La belle indifference, or a smiling indifference to the symptom, performs poorly as a discriminator against organic disease.28,29 It also gives the false impression that most patients with functional symptoms are not distressed by their symptoms when in fact the vast majority are both distressed and baffled by the problem. The concept of la belle indifference, as it was first described, also applied to patients who were unaware of sensory loss found by a doctor on examination, a common problem but quite different from being indifferent about weakness of a limb.17
SHOWING THE PATIENT THE SIGNS
If a patient has organic disease, a neurologist will often explain salient abnormalities of the examination or investigations and how these offer support for their diagnosis. Most of us, however, would probably not think to do so with the functional patient. We have found that explaining how the diagnosis of functional disorder is supported by the examination enhances trust between doctor and patient in a way that is often hard to achieve by other means. Hoover's sign, for example, can be used to show how the nervous system is working normally under some circumstances but not others. This is one reason why we find tests involving a high degree of deception on the part of the doctor less useful in hospital practice. Care has to be taken that your explanation of signs does not imply to your patient that you have “caught them out” or suggest you think they are “putting on” their symptoms.
MALINGERING AND FACTITIOUS DISORDER
Neurologists, are generally good at telling whether illnesses are organic or non-organic, in that diagnoses usually remain stable over time.8,30,31 However, discriminating between consciously produced and unconsciously produced functional symptoms is altogether more difficult. Awareness of control over symptoms lies on a continuum. Furthermore, it varies over time so that a patient may begin an illness with little awareness about what is happening but gain a degree of conscious control with time (or vice versa).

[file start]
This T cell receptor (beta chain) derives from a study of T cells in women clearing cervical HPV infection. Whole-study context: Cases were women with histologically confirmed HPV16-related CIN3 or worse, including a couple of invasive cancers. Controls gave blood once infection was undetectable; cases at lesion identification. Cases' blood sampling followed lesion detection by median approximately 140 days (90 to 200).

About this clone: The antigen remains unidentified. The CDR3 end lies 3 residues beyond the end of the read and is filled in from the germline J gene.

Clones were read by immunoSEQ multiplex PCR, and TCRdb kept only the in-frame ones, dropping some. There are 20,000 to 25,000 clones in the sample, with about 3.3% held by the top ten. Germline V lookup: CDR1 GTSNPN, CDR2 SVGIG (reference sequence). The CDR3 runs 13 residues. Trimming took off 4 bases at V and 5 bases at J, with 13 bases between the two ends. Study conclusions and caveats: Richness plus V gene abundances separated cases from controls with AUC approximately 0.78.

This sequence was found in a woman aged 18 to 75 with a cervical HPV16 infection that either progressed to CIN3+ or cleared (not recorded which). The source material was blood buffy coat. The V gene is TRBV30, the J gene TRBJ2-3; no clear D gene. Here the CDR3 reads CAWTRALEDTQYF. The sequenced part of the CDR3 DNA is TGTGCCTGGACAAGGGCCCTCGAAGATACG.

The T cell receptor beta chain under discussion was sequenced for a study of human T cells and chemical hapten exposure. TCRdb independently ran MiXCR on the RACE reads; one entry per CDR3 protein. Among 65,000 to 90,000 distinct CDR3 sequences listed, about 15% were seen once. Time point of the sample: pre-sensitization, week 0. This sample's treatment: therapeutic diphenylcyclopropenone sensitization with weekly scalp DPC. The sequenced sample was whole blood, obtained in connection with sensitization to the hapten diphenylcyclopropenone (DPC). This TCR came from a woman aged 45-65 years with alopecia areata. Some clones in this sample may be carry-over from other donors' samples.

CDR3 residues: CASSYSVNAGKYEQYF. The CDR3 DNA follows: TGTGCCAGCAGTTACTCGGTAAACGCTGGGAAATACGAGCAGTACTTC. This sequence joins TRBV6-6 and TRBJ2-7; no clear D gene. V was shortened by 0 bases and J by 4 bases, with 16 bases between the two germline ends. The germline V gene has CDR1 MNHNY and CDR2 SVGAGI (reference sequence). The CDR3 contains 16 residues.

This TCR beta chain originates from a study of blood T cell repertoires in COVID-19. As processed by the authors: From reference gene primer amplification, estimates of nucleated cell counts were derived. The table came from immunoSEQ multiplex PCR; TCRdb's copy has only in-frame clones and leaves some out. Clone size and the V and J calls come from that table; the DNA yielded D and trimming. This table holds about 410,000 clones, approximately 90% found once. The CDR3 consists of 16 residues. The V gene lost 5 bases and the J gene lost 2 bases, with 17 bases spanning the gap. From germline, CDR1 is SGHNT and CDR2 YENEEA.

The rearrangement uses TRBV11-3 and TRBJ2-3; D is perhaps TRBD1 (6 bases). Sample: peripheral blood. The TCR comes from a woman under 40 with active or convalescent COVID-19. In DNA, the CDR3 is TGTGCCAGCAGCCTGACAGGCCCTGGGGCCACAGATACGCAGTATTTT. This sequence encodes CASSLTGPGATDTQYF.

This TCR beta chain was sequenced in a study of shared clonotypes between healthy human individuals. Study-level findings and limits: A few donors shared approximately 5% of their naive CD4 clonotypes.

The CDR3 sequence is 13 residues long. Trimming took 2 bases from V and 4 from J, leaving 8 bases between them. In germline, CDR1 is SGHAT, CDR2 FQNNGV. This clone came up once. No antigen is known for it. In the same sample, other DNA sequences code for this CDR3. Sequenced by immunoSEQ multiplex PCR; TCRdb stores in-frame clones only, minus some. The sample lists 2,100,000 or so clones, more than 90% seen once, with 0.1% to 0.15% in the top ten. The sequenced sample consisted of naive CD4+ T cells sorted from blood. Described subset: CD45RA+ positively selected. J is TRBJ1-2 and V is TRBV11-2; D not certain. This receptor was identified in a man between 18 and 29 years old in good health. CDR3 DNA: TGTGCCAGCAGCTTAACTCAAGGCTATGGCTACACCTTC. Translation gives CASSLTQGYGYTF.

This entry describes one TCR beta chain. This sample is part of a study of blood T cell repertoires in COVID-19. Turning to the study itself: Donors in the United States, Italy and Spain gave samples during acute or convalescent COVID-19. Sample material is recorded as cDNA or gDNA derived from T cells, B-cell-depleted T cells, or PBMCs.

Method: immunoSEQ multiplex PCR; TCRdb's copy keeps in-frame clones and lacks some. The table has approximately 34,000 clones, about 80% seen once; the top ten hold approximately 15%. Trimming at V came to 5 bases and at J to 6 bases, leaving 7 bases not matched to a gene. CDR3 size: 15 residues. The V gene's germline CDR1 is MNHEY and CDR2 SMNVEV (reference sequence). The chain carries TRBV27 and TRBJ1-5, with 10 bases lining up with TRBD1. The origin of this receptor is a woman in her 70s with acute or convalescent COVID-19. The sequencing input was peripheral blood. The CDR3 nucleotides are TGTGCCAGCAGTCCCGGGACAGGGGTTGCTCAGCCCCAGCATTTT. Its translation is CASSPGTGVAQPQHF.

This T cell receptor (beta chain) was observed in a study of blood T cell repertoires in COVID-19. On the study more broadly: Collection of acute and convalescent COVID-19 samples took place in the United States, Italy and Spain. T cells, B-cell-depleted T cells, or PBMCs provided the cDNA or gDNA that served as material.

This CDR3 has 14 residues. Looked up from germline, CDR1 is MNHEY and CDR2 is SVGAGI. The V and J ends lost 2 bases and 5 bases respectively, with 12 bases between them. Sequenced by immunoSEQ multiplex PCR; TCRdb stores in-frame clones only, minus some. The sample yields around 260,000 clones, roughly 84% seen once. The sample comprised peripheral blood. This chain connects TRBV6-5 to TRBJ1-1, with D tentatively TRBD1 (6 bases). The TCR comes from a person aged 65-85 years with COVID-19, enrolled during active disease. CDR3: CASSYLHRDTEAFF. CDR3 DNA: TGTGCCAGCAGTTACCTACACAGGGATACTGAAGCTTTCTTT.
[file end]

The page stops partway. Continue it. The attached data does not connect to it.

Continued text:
Doctors are almost certainly worse at detecting patient deception than we would like to think20 and probably overdiagnose it to the detriment of other patients. Covert surveillance showing a major discrepancy in function or a direct confession are probably the only reliable methods available but are rarely obtained.32
Among those patients who are consciously generating symptoms and signs, it is important to distinguish between those whose aim is to obtain “medical care” and those in pursuit of material gain. Behaviour of the first kind comes under the diagnosis of factitious disorder and is a medical diagnosis analogous to that of deliberate self harm, another “conscious” act. Those who simulate for financial or other material gain are malingerers and do not have a medical condition.
The diagnosis of functional weakness and sensory disturbance is not easy. The “positive signs” we have mentioned are just as important as simply looking for the absence of signs of disease. Motor signs, particularly Hoover's sign, are more reliable than sensory signs, but none should be used in isolation and they must be interpreted in the overall context of the presentation. Always bear in mind the possibility that your patient may have both a functional and an organic disorder. It is to be hoped that the recent increase in neurological interest in this area will lead to further diagnostic refinements in the future.
Daniel Stone provided the illustration of Hoover's sign.